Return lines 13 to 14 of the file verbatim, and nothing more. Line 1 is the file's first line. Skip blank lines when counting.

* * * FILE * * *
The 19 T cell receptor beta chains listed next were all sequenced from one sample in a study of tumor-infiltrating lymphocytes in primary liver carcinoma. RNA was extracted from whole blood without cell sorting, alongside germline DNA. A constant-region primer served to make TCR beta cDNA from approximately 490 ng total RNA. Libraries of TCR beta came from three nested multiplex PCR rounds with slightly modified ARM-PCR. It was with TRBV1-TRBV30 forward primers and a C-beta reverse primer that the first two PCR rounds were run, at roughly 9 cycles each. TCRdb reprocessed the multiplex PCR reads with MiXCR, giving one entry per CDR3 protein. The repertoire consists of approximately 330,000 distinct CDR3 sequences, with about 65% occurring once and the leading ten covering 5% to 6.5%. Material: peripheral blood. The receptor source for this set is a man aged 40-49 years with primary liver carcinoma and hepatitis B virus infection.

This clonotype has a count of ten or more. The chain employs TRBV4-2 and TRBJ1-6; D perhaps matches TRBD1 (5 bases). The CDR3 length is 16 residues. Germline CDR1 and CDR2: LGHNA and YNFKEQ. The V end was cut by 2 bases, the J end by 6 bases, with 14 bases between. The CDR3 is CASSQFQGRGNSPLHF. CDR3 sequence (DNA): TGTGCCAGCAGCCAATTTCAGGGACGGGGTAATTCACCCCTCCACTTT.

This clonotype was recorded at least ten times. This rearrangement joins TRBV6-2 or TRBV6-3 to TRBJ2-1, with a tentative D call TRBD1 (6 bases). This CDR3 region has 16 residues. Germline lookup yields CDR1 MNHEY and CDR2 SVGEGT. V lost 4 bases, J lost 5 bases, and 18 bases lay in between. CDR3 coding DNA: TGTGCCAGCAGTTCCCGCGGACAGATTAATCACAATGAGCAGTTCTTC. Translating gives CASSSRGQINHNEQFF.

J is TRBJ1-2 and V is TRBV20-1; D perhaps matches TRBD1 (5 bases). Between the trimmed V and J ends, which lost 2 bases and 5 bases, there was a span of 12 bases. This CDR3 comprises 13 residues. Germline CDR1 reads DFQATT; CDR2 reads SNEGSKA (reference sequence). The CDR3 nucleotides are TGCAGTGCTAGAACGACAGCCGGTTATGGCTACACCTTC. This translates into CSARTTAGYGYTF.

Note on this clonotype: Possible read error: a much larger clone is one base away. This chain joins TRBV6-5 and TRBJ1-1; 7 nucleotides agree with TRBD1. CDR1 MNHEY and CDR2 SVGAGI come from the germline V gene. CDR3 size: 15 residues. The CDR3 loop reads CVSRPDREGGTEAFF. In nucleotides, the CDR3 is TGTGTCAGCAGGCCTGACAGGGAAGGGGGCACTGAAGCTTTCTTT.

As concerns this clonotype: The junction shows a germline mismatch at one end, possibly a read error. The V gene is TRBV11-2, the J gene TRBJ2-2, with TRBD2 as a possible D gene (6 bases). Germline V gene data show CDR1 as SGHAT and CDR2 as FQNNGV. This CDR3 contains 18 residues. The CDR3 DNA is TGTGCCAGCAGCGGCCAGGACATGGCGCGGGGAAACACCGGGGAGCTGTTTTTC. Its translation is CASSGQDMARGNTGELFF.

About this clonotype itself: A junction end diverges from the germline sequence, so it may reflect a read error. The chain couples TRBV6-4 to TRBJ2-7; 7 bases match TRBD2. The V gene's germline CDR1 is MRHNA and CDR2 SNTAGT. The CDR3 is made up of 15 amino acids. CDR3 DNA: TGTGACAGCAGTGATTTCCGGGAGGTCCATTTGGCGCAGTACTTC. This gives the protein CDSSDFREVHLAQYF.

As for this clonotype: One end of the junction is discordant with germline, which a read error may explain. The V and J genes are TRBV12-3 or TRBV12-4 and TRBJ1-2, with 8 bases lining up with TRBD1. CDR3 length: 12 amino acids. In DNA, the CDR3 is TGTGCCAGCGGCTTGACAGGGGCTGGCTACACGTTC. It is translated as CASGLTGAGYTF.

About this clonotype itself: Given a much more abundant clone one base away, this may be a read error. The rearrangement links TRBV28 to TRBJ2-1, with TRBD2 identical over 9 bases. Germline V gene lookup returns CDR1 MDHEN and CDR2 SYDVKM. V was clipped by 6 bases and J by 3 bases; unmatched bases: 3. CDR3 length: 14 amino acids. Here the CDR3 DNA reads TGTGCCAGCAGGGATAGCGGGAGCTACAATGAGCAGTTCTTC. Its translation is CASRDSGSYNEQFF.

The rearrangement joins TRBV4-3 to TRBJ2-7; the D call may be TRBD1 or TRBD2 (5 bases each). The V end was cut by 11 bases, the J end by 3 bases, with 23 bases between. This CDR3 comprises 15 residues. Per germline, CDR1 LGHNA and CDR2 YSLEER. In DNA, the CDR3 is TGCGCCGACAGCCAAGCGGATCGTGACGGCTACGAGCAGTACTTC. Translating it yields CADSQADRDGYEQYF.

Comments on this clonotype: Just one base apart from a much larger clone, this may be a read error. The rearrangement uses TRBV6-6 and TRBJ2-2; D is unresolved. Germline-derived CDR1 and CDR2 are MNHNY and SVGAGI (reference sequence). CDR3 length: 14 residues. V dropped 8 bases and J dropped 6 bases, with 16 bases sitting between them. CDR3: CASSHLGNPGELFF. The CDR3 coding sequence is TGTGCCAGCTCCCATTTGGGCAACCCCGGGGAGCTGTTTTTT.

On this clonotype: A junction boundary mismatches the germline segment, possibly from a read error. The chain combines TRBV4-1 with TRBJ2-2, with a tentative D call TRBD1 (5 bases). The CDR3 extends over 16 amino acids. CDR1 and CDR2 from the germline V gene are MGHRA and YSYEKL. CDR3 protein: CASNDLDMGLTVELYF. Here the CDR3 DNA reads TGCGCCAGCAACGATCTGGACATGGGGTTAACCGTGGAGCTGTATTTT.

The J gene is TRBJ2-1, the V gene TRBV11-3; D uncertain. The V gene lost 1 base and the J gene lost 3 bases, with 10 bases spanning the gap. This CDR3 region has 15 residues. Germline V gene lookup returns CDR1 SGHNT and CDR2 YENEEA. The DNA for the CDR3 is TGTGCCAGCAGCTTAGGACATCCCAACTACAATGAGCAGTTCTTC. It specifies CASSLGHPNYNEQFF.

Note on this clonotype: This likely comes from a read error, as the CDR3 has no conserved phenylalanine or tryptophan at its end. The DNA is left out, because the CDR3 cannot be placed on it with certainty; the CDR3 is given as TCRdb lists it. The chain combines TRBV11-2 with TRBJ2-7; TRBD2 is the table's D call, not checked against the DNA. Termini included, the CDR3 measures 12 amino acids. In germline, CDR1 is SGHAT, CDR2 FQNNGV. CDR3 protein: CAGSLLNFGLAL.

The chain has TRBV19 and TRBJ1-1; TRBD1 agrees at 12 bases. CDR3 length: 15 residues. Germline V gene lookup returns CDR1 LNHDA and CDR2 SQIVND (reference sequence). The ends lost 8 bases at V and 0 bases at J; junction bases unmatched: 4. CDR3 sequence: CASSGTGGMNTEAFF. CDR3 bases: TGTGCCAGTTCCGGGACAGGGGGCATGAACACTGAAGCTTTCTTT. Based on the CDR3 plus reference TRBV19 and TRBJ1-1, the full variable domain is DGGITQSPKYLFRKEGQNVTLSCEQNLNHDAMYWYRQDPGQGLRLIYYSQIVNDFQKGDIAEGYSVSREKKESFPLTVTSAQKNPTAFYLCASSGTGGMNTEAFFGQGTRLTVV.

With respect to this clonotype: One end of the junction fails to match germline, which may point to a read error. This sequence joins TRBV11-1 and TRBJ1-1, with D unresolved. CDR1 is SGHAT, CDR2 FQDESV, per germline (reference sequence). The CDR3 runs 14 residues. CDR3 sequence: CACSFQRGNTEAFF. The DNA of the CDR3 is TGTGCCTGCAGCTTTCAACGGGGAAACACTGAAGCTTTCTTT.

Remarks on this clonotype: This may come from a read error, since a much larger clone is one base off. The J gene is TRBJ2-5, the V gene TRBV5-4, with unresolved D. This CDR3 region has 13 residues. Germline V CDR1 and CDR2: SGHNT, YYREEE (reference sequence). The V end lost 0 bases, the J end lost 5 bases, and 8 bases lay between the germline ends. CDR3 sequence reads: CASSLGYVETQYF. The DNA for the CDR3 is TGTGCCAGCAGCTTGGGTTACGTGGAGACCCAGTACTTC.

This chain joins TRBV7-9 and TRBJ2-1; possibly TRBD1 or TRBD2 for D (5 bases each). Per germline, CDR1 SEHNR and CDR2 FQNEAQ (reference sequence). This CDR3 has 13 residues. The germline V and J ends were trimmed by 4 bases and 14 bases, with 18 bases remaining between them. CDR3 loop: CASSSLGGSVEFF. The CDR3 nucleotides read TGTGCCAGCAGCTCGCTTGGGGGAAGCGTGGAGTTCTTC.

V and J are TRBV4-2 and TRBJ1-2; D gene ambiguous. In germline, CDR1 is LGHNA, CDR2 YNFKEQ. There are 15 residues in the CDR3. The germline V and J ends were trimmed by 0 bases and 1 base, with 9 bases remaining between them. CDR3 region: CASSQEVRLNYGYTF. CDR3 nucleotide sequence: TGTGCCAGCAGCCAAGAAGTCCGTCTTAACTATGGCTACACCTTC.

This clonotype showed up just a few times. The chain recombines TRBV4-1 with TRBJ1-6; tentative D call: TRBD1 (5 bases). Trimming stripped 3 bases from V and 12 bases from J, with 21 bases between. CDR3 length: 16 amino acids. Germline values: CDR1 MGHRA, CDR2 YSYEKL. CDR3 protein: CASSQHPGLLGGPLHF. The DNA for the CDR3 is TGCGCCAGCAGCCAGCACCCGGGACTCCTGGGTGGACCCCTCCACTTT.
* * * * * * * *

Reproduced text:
The J gene is TRBJ2-1, the V gene TRBV11-3; D uncertain. The V gene lost 1 base and the J gene lost 3 bases, with 10 bases spanning the gap. This CDR3 region has 15 residues. Germline V gene lookup returns CDR1 SGHNT and CDR2 YENEEA. The DNA for the CDR3 is TGTGCCAGCAGCTTAGGACATCCCAACTACAATGAGCAGTTCTTC. It specifies CASSLGHPNYNEQFF.

Note on this clonotype: This likely comes from a read error, as the CDR3 has no conserved phenylalanine or tryptophan at its end. The DNA is left out, because the CDR3 cannot be placed on it with certainty; the CDR3 is given as TCRdb lists it. The chain combines TRBV11-2 with TRBJ2-7; TRBD2 is the table's D call, not checked against the DNA. Termini included, the CDR3 measures 12 amino acids. In germline, CDR1 is SGHAT, CDR2 FQNNGV. CDR3 protein: CAGSLLNFGLAL.